“She was my world,” Antonio Basco said, and learning that so many people want to come and honor her “makes me feel wonderful.”
Antonio Basco had been sleeping on the pavement next to his wife’s new cross for nearly a week.
He had been waking up under the relentless El Paso summer sun to clean off the dead and wilted flowers, readying the white wooden memorial for the outpouring of mourners who have been flooding the Walmart to pay their respects.
The 61-year-old, who goes by Tony, isn’t sure what else to do. He’s been waking up next to Margie Reckard every morning since he met her 22 years ago in Omaha, Nebraska, and she was “his world.”
“My wife is a very special human being,” Basco told BuzzFeed News via phone from the Walmart parking lot on Wednesday. “She’s not a person you just meet in a bar or a restaurant, she’s the person you wait your entire life to deserve but you don’t deserve.”
Reckard, 63, was one of 22 victims who died after a white supremacist opened fire inside the Walmart near the Cielo Vista Mall last weekend. Basco said his wife shopped at that supercenter every Saturday while he stayed home and did chores.
When he learned that she had been shot, “he felt everything left him.” Now, he doesn’t really have anyone else except his cat, Princess, whom he called “the other love of his life.” The couple moved to El Paso about nine years ago and did “anything and everything together.” They have a few friends in town, “but no one much.”
When faced with the overwhelming task of planning his wife’s funeral, Basco realized that he didn’t really have anyone to invite. He decided to ask everyone, Harrison Johnson, the director of Perches Funeral Homes, told BuzzFeed News.
“He was concerned not a lot of people would come because he doesn’t have family here,” Johnson said. “He hasn’t shared much about his past but he said she was the best thing that’s ever happened to him.”
So on Tuesday, the funeral home invited anyone to the service, posting the details on Facebook and writing, “Let’s show him & his Wife some El Paso Love.”
The Facebook post and photo of Basco leaning over rows of glowing candles in front of his wife’s cross has now gone viral. More than 11,000 accounts have shared it and scores of people from all over the US have left comments.
“We have people calling saying they’re flying in from all over — New Mexico, California, Nevada — and asking how to get here,” Harrison said. “It’s going to be an amazing turnout.”
So many people have vowed to attend, the funeral director said, that the home is probably going to have to move the services. The chapel can hold about 250 worshippers, Harrison says they’re expecting “triple that.”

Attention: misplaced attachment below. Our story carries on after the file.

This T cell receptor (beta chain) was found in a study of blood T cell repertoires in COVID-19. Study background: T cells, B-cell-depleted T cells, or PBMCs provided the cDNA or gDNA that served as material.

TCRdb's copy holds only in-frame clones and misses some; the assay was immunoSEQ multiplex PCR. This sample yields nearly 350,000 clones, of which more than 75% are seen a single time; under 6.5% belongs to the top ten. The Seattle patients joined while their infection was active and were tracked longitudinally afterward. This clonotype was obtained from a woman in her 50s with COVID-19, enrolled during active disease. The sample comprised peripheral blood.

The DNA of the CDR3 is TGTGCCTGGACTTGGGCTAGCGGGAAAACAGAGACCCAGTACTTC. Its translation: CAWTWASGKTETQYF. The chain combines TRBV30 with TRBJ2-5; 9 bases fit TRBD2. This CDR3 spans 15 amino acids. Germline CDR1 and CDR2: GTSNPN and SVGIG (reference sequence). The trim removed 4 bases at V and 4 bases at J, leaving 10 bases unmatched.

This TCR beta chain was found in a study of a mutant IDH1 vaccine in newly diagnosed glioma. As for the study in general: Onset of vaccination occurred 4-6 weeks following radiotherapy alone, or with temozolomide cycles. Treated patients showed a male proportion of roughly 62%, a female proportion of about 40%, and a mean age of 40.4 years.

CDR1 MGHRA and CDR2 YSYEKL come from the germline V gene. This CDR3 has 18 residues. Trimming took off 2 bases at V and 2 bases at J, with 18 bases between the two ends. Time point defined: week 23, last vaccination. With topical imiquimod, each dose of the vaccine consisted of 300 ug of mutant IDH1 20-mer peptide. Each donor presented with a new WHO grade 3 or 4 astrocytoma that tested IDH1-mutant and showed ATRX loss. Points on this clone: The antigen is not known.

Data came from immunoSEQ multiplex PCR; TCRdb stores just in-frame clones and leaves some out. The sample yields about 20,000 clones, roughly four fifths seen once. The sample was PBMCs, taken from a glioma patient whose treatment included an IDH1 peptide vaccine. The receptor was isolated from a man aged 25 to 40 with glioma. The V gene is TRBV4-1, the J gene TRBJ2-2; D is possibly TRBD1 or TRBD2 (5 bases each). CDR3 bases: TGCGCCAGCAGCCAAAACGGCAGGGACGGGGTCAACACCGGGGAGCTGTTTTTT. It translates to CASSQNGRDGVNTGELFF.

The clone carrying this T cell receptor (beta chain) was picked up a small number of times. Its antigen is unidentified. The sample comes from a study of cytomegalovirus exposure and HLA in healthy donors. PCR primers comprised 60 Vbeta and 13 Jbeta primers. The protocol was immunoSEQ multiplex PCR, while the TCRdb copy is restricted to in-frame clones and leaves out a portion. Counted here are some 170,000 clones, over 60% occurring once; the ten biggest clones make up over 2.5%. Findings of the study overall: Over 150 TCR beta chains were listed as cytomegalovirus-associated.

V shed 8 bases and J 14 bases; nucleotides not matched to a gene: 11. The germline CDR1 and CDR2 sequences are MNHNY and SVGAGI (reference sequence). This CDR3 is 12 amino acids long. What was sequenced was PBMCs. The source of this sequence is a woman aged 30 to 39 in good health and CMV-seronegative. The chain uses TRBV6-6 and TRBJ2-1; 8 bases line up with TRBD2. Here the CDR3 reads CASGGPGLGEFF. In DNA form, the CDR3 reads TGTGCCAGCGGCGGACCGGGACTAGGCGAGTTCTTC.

“It’s going to be full,” Basco chuckled. “Makes me feel wonderful.”
Reckard, who was originally from Baltimore, has two sons and two daughters. Her family will be coming to the funeral from out of town and is grateful for all the support, her daughter-in-law Hilda Nuzzi told KTSM, adding that they welcome anyone who wants to attend the funeral.
Despite having Parkinson’s disease, Reckard loved to go on drives to Whataburger and was a “strong, independent woman who really cared for others, loved Tony, and always had a smile on her face,” Joe Sanchez, one of her caretakers, told BuzzFeed News.
In the days since the massacre, El Paso residents have come and prayed by Basco’s side, checking in on him and ensuring that he has clothes and food. Someone recently put him up in a Hampton motel, he said.
Robert Manso, who works at a local Ford dealership, said the Red Cross reached out to him and asked if the shop would fix the air conditioning in Basco’s SUV. Basco had been living out of his car in the Walmart parking lot, using only a small fan perched on top of the dashboard.
The accessories department manager started a fundraiser, quickly garnering $1,650, and the shop also replaced the car’s tires and completed several other major repairs.
“It was heartbreaking to hear him talk about his wife. She sounded like a great lady,” Manso said. “He must have hugged us four times too. He was so grateful. I remember him saying something like, ‘Let me do something for you guys so I can also feel good.'”
Basco isn’t sure when he will leave the Walmart. He has to learn how to live, he said, since his wife was the “strong one and handled all his business,” like the house and the bills. Princess is waiting for him too.
“She used to be my cat, then she became Margie’s cat. Loved her better,” he said. “I’m trying to see her when I can. It’s been hard, but she’ll have to forgive me.”